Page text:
SimulationX Control Libraries
The domain Controls permits to model open- and closed-loop controls for physical systems, using modeling approaches common in control theory. Controller and plant can both be simulated within the same model, each using the best suiting modeling approach. The Controls domain contains a collection of libraries for block-oriented modeling of signal flow models and also provides a tool for the direct integration of UML state charts (Statechart Designer).
Additionally, controllers and control algorithms can be directly implemented in the Modelica® modeling language. The functionality of the Controls domain is supplemented by specialized controller models in application domains such as Power Transmission.
SimulationX Control Libraries
Linear Signal Blocks
The Linear Signal Blocks library is used for the description of linear systems using signal flow diagrams. The linear signal blocks can be used, e.g., for implementing arbitrary continuous-time linear systems as well as complex analog control structures.
Nonlinear Signal Blocks
The Nonlinear Signal Blocks library contains elements for nonlinear signal processing. Apart from the application in purely signal-oriented models and substructures they can be used for modeling different kinds of nonlinearities.
The Signal Sources library provides powerful means to describe arbitrary time-dependent signals (impulses, periodic signals, arbitrary transient signals) as well as multidimensional characteristic curves. The signals can be generated as functions of time, as well as functions of one or more input quantities. Curves can be specified manually (entering tables or placing points in a chart), or read from data files (such as measured time series). Thus the library serves as a powerful interface for data import into SimulationX too.
Special Signal Blocks
The Special Signal Blocks library extends the SimulationX possibilities for modeling nonlinear effects, for performing signal analysis, for observing and handling events and thus for the modeling of, e.g., sequential control structures and systems which structurally change during simulation. Thus, the library supplements the Signal Sources, the Linear Signal Blocks, and the Nonlinear Signal Blocks.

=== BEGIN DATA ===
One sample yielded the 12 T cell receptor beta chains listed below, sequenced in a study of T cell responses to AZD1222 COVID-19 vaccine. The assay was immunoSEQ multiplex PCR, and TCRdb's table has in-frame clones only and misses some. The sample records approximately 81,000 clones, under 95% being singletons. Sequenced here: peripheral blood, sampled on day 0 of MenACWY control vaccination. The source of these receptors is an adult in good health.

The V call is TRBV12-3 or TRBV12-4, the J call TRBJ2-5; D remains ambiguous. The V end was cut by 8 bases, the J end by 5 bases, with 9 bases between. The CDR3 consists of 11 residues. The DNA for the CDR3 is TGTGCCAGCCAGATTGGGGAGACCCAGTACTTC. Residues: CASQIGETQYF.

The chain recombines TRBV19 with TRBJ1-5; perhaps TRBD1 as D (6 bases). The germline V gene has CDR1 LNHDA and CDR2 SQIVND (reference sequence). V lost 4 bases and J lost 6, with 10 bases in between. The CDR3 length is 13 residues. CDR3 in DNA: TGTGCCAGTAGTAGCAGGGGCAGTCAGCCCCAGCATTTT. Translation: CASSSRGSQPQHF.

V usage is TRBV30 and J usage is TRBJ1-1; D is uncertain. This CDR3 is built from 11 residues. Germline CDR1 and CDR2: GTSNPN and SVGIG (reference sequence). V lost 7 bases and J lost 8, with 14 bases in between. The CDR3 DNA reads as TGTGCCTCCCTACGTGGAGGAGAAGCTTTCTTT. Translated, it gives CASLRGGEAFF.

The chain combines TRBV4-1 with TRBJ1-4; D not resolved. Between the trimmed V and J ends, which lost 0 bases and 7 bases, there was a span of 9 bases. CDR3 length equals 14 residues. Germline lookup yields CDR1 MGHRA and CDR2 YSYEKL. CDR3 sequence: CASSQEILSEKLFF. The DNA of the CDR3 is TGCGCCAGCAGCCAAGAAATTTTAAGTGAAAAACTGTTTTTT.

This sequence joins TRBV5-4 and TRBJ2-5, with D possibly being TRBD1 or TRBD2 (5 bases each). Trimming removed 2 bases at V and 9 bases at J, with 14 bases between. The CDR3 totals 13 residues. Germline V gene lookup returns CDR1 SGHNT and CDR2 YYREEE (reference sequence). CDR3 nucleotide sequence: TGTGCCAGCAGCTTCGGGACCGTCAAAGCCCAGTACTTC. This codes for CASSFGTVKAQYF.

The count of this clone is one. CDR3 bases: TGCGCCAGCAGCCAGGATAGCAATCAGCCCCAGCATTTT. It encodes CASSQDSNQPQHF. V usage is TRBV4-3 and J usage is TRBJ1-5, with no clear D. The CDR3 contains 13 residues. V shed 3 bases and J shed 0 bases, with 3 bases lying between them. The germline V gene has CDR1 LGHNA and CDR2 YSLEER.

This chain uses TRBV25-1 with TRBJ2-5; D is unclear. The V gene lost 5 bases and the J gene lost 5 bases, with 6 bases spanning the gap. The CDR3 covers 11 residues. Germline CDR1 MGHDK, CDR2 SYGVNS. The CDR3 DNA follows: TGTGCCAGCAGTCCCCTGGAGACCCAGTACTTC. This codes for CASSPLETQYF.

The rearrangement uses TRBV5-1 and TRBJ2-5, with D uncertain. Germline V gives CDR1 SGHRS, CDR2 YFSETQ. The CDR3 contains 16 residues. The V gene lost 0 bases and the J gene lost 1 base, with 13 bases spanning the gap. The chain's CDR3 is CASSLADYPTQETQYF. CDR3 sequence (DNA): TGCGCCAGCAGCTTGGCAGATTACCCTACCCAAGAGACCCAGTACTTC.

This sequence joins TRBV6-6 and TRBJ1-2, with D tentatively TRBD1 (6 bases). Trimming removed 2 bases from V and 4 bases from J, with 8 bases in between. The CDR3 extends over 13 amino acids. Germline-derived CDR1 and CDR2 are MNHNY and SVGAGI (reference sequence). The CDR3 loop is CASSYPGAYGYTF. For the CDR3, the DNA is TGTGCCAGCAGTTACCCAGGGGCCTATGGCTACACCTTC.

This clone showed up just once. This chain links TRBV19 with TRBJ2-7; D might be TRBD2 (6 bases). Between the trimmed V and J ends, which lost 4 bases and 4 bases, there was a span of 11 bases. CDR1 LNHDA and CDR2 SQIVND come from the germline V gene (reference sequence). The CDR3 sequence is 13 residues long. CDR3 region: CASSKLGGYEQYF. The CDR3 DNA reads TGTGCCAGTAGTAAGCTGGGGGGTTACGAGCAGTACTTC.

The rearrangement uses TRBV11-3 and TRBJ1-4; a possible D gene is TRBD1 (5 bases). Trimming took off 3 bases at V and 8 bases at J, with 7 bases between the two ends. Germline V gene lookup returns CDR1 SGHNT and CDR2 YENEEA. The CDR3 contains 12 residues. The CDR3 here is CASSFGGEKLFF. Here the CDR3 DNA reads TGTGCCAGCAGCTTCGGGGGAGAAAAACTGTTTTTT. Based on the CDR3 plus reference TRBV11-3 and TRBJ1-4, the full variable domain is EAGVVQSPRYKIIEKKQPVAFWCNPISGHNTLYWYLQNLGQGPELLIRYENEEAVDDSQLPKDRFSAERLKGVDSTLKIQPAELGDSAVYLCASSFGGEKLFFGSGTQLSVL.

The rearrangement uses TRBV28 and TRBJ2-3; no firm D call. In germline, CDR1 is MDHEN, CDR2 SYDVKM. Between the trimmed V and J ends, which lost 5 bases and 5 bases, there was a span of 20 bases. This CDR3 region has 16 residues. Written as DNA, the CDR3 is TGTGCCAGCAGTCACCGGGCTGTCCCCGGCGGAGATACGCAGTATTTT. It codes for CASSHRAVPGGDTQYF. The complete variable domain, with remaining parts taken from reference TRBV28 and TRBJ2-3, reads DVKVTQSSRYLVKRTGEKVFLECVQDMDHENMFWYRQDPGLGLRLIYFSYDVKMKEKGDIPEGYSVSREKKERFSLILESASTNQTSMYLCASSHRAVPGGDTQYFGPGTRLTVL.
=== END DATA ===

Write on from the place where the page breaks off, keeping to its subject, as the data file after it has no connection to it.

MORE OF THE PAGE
Time-Discrete Signal Blocks
The Time-Discrete Signal Blocks library is tailored for solving tasks in time-discrete (digital) signal processing. In particular, the model objects in the library are suited for the modeling of digital controllers and filters. The library elements seamlessly integrate into continuous-time simulation models. The library provides the necessary interfacing elements and the step size control in the simulation algorithm ensures that the sampling time instants are exactly met and processed during simulation.
The Switches Library is used for the modeling of structurally changing signal processing structures. Thus it allows to model control algorithms, logical conditions, and structurally variable systems on signal level.
The Statechart Designer can be used to comfortably model and simulate complex time-discrete and state-discrete control systems inside SimulationX. It supports the reliable modeling of physical effects or technical sub-systems with discrete states (e.g. friction, hysteresis, valves, and switches) as well. Based on a large subset of the UML Statechart standard models can be designed intuitively in a comfortable graphical editor.
ecICP and ecCST Interfaces
ecICP and ecCST, two software tools developed and distributed by ExpertControl are used for feedback-controled design applications. In order to significantly simplify and accelerate the design of control systems, the two tools are an integral part of SimulationX.
In industrial applications the tool MATLAB/Simulink is often used for the design, dimensioning, and testing of controllers. In order to support this process using SimulationX plant models, SimulationX incorporates several interfaces interacting with MATLAB/Simulink. These include the export of models to Simulink as C code, the import of Simulink models as C code, and co-simulation.